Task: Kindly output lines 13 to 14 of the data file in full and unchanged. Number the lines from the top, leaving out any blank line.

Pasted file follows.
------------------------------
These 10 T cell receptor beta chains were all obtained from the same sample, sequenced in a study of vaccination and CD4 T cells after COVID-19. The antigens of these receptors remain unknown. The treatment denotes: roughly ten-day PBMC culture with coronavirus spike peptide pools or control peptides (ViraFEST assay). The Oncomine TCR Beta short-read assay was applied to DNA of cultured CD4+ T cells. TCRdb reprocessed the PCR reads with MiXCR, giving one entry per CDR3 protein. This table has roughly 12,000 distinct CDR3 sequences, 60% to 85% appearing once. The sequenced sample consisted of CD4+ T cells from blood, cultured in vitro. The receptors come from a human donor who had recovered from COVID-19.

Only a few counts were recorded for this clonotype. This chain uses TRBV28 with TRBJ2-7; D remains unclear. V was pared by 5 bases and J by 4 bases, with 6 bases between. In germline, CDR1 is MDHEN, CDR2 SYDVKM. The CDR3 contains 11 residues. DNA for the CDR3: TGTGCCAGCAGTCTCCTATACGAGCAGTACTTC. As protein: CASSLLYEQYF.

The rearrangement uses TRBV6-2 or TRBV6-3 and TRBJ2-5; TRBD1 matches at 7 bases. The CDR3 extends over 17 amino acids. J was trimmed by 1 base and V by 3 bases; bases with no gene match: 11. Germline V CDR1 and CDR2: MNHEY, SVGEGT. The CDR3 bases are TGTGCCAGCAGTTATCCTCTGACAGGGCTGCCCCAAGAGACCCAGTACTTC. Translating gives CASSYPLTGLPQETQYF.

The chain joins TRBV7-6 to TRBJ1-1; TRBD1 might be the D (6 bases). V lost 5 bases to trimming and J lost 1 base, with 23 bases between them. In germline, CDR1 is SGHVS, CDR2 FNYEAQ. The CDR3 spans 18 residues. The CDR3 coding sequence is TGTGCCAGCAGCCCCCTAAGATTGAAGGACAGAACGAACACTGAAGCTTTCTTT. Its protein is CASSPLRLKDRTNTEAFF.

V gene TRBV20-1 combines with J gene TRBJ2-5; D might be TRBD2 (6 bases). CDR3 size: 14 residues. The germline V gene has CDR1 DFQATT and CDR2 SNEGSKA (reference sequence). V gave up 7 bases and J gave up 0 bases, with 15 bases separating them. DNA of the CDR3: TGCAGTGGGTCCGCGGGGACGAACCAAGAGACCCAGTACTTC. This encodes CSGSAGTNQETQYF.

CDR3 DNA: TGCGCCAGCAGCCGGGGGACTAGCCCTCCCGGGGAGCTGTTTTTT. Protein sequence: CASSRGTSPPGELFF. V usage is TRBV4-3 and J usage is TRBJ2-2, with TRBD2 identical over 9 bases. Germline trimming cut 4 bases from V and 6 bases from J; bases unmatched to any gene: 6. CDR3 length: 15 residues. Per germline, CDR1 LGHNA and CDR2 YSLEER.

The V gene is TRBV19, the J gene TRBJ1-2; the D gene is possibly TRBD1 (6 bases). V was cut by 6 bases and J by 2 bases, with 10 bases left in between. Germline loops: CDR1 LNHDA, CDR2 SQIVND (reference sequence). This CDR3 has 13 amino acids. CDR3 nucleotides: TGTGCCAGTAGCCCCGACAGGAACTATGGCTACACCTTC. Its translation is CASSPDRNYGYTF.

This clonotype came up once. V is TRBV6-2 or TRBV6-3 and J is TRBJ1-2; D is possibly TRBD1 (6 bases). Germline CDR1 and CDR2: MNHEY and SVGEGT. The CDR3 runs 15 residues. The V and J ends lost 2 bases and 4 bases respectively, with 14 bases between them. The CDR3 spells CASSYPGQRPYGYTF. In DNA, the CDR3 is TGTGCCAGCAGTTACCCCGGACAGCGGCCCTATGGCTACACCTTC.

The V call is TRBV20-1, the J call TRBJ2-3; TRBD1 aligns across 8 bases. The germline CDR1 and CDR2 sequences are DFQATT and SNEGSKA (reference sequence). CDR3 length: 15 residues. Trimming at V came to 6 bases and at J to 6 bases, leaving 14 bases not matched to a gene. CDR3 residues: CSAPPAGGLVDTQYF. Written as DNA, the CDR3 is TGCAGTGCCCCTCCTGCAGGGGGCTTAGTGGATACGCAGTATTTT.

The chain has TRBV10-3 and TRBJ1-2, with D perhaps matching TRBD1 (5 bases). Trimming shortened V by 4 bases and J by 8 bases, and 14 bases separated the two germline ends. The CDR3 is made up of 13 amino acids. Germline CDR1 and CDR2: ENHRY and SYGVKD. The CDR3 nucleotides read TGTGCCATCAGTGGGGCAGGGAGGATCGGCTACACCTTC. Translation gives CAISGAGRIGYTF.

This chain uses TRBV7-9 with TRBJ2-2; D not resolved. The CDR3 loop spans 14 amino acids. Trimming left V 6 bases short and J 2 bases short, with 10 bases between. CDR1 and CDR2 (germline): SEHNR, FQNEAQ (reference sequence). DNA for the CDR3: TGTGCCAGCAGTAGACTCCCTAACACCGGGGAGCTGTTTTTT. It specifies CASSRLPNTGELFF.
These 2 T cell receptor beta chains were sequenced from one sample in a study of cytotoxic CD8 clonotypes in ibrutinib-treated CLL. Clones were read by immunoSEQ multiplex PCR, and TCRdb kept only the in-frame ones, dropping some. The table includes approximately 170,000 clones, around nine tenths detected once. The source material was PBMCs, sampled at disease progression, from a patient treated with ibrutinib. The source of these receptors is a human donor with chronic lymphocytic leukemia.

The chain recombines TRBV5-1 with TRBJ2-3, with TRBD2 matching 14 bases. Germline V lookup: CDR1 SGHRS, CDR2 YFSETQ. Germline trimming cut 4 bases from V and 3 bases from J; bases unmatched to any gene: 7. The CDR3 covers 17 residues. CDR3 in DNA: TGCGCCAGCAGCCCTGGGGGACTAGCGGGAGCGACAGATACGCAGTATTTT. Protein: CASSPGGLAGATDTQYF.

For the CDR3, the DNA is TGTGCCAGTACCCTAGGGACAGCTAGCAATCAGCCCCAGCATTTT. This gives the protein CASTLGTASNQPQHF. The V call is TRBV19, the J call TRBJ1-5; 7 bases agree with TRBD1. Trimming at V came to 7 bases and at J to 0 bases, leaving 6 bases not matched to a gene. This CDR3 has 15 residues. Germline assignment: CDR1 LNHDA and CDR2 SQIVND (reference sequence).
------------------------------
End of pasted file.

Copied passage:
The chain recombines TRBV5-1 with TRBJ2-3, with TRBD2 matching 14 bases. Germline V lookup: CDR1 SGHRS, CDR2 YFSETQ. Germline trimming cut 4 bases from V and 3 bases from J; bases unmatched to any gene: 7. The CDR3 covers 17 residues. CDR3 in DNA: TGCGCCAGCAGCCCTGGGGGACTAGCGGGAGCGACAGATACGCAGTATTTT. Protein: CASSPGGLAGATDTQYF.

For the CDR3, the DNA is TGTGCCAGTACCCTAGGGACAGCTAGCAATCAGCCCCAGCATTTT. This gives the protein CASTLGTASNQPQHF. The V call is TRBV19, the J call TRBJ1-5; 7 bases agree with TRBD1. Trimming at V came to 7 bases and at J to 0 bases, leaving 6 bases not matched to a gene. This CDR3 has 15 residues. Germline assignment: CDR1 LNHDA and CDR2 SQIVND (reference sequence).